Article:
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Ramadan is the holy month of fasting, introspection and prayer for followers of Islam. As the ninth month of the Islamic calendar, Ramadan is observed by Muslims — there are one billion followers globally — to commemorate the revelation of the Quran to Muhammad.
Those who observe Ramadan refrain from eating and drinking from sunrise to sunset.
While such fasting seems hard enough to the casual observer, imagine not eating or drinking anything for the majority of the day while being a professional athlete. That means no Gatorade during a workout. No pregame meal. No protein bars during a run.
“It makes you feel weak,” boxer Amir Khan told BBC Sport. “You have to wake up at 4 to eat, but you’re knackered and you don’t feel like food.”
In order to get the nutrients and energy needed throughout the day, fasting Muslim athletes are advised to eat slow-release carbohydrates like sweet potatoes and corn instead of sugar-heavy carbs that are released faster.
While most would assume a decline in performance due to fasting during Ramadan, studies have shown varied results.
According to Effects of Ramadan Fasting on Health and Performance of Athletes, “Performance during brief or very short-duration exercises is generally maintained, while single or repetitive short-term maximal or long-duration efforts are reported to be impaired during Ramadan in comparison with before Ramadan mainly when test sessions are conducted in the late afternoon just before Iftar (fast break). However, the point at which the components of performance are affected is not well established.”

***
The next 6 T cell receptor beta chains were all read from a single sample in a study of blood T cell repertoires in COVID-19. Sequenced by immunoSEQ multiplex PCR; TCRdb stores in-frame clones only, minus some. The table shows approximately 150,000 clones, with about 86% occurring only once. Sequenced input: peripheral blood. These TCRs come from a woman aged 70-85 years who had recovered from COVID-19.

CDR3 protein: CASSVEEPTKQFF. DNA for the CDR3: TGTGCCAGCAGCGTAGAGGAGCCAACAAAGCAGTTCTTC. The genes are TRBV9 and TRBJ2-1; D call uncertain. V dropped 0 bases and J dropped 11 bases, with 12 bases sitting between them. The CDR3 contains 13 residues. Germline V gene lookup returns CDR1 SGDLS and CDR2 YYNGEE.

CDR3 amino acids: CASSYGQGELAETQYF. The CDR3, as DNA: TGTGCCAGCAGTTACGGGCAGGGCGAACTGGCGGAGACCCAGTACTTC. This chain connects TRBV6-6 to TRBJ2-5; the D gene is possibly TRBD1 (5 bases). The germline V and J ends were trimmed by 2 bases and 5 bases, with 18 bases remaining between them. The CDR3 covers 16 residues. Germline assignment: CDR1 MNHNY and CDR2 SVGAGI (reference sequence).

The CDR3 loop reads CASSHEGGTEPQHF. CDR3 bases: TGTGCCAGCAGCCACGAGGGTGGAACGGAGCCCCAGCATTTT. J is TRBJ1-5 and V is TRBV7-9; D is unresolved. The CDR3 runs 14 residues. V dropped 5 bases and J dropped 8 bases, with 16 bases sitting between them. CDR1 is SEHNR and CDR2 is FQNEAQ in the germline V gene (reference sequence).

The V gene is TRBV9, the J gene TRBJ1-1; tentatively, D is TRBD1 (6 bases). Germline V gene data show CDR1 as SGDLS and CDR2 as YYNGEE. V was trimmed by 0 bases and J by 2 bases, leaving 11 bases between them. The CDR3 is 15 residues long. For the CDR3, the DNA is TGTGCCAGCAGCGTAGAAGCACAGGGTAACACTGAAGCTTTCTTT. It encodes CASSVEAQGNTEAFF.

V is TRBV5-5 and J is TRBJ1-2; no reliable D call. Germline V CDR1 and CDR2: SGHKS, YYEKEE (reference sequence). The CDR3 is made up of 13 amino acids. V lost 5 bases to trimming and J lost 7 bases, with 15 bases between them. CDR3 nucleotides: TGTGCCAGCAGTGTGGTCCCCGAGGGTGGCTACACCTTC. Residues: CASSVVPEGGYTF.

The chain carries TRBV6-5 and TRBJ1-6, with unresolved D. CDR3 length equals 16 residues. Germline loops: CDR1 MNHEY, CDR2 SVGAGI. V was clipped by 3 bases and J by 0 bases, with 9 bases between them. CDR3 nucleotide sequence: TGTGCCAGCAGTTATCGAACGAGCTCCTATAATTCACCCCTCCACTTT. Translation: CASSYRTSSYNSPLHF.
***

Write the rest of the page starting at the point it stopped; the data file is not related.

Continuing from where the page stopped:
Due to a lack of hydration, body mass in many athletes declines as a result of less water weight or decreased fat-free mass. Dehydration is also a concern.
“It’s still pretty uncomfortable trying to get fluids and food down when you are bloated and half asleep at 4 a.m.,” Great Britain rower Moe Sbihi told BBC Sport. “I sit down in the cold and the dark with a table full of cereal, milkshakes, pastries, flapjacks … sweet, calorie-rich food that’s great to eat once but not every morning at 4 a.m. for 30 days. It’s a big effort to force it down.”
Not all Muslims are required to fast during Ramadan. Children, people who are sick or elderly, travelers, pregnant women or those who are nursing are exempt from fasting, but are expected to make up for the missed days in the future or by helping those in need. Not all Muslim athletes fast, either. For example, Tihmina Kohistani, an Olympic sprinter from Afghanistan, abstained from fasting in 2012 because Ramadan overlapped with the 2012 Olympics in London. New York Jets defensive lineman Muhammad Wilkerson doesn’t fast due to his involvement in sports.
“It’s a dilemma for me and many Muslim athletes,” Kohistani told the Financial Times. “I train hard every day – three hours in the morning and one in the evening – and I just need the energy.”